With demand worries mounting, most sectors were forced to improve volumes in the September quarter at the cost of profitability. However, one sector that has bucked the trend, ensuring superlative volume growth while improving margins, is the quick service restaurants or QSRs. The trend is likely to sustain in the coming quarters too.
Jubilant FoodWorks (Jubilant), Westlife Development (Westlife) and Yum! Brands reported year-on-year sales growth in the range of 21-32 per cent. The growth was not only driven by new stores but also existing units, which contributed to the top line and helped beat the Street expectations. Same store sales (SSS) growth for Jubilant, which runs the Domino’s Pizza outlets, came in at 20 per cent over the year-ago quarter. SSS reflects the sales trend of outlets in existence over a certain period, providing a like-to-like comparison. In addition to the value offers and customers moving to higher value products, strong growth in online ordering helped the company report robust SSS growth. Westlife, which is a McDonald's franchisee, too, reported a 25.7 per cent increase in SSS. Strong growth came from brand extensions, McCafe and McDelivery, the introduction of a new rice platform and overall higher footfalls driven by existing and new customers. Growth in the QSRs was not limited to the listed players. Yum! Brands whose portfolio includes Pizza Hut, KFC and Taco Bell also reported a healthy performance. KFC, for example, reported sales of 25 per cent, its highest in the last eight quarters. Pizza Hut’s growth of 20 per cent was in line with peer Domino’s growth.
While a favourable base helped for all the players, the revival in consumption demand led to the strong performance. The trend of growth has been consistently above the 20 per cent-mark in each of the last three quarters. Analysts led by Abneesh Roy of Edelweiss Securities believe that the double-digit growth in SSS was on the back of demand revival, attractive promotional activities, wider product offerings, and strong mobile/online ordering.
In fact, SSS growth contributed to 95 per cent of revenue growth for Jubilant over the last four quarters. What this does is that it drives higher sales per store and brings operating leverage into play. Naveen Trivedi and Siddhant Chhabria of HDFC Securities highlight that operating profit margins for Jubilant expanded by 550 basis points during this period to about 16.7 per cent currently. For Westlife, the strong performance of margin-accretive platforms (breakfast/rice) led to a better product mix and, thereby, 140 basis points improvement in gross margin. Gross margins are arrived at by reducing the cost of goods sold from sales, and excluding other operating expenses such as power and selling. The company posted a 70-basis-point improvement in operating profit margins to 8 per cent despite the higher advertising expenditure. Unlike other sectors, which are struggling to maintain margins, the QSR segment has been able to grow both the top line as well as margins consistently.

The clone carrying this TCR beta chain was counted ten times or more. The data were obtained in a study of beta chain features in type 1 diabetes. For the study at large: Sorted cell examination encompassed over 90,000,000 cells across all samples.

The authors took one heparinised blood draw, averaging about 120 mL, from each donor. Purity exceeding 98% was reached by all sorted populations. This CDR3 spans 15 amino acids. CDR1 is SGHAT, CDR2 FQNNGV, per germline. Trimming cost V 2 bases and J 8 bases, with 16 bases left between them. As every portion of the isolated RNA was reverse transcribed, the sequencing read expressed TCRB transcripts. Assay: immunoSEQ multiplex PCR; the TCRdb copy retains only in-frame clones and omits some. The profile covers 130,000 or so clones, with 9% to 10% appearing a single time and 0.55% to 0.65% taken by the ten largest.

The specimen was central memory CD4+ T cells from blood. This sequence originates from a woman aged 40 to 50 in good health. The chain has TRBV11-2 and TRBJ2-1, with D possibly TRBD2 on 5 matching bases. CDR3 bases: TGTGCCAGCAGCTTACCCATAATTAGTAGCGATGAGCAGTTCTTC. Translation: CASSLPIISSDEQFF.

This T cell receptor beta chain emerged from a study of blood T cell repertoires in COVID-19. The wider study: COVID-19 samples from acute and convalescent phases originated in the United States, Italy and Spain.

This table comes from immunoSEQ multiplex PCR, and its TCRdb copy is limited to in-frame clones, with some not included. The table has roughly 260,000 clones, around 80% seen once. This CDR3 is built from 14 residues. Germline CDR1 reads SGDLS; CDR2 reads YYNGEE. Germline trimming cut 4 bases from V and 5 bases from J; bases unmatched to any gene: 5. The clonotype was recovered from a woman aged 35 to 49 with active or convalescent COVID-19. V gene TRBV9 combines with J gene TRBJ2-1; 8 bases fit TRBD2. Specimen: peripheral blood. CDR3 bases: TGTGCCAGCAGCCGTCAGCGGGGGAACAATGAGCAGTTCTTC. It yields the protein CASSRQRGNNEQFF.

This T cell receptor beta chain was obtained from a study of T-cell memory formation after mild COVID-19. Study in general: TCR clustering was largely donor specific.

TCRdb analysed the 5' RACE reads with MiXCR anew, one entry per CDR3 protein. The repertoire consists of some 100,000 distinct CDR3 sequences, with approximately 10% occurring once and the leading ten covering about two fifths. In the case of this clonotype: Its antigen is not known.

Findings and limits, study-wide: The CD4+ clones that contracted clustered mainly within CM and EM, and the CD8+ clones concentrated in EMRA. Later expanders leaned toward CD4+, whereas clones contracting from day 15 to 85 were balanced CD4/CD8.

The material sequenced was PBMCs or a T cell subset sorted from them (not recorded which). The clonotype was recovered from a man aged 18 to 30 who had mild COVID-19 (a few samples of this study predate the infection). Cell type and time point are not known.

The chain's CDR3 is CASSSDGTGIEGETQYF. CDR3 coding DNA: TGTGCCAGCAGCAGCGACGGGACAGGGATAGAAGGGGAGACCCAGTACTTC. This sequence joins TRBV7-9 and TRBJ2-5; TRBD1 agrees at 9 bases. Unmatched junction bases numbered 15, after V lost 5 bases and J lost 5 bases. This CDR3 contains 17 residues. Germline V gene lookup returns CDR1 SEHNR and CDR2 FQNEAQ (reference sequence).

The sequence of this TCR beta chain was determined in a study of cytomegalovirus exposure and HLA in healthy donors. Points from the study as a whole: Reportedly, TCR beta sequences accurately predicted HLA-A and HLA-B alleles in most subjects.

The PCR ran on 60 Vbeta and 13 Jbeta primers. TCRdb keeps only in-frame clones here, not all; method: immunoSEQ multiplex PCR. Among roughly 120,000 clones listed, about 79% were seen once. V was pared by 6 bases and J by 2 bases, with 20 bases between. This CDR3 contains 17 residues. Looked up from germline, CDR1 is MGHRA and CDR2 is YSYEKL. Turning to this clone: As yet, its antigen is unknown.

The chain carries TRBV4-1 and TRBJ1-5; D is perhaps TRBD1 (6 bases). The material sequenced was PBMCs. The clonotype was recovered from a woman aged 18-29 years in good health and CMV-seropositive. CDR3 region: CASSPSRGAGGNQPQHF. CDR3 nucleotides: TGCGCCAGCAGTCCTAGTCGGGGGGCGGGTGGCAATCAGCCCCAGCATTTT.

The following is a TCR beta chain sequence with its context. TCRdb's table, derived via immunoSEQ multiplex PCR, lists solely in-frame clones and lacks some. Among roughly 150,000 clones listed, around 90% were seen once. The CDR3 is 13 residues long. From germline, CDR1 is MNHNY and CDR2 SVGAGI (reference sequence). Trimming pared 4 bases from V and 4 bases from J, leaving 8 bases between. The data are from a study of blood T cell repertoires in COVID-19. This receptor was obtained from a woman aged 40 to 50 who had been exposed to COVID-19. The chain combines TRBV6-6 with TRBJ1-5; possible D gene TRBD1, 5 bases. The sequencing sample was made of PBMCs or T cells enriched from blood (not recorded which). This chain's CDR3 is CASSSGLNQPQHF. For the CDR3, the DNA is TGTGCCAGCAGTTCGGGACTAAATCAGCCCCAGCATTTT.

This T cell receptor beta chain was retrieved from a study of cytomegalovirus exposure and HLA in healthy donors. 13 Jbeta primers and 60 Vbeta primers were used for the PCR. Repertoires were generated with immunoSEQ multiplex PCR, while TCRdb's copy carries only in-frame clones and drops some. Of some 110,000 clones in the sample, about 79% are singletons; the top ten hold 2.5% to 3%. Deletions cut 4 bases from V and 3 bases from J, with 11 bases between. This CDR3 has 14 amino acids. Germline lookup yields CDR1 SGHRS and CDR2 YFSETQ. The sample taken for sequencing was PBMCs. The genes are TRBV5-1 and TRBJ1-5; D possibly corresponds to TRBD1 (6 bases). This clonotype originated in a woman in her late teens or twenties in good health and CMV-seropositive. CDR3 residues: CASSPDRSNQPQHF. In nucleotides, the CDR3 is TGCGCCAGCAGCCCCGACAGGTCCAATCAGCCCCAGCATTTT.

While growth has been robust for the past year, the sector is not without its challenges. One is the intense competition from food-technology applications such as Swiggy and Zomato. The Jubilant management highlighted that rising competitive intensity will lead to increased personnel costs as traditional QSRs, food tech and e-commerce platforms vie for manpower to deliver the orders. Analysts believe the growth trajectory of QSR would be monitored, especially post the festival season as the base effect catches up and the level of competition both from food apps as well as from competitors increases.
Any slowdown in growth of these companies (given the high base) could lead to a correction in stock prices. While some of the correction has come through, with the Jubilant stock down 27 per cent over the last two months following the fall in markets, more adverse news
such as higher losses at Dunkin’ Donuts could be a setback. The stock, which had doubled over the past year prior to the recent correction, is trading at 41 times its FY20 profit estimates and can be looked at on dips.
Westlife stock, too, has corrected about 16 per cent over the last couple of months. While the high base will be a challenge, analysts at Axis Capital expect the company’s operating profit margins to expand by 200 basis points over the next couple of fiscals, driven strong top-line growth and operational benefits. The stock trades at 52 times its FY20 earnings estimates and investors should wait for a correction before considering the stock.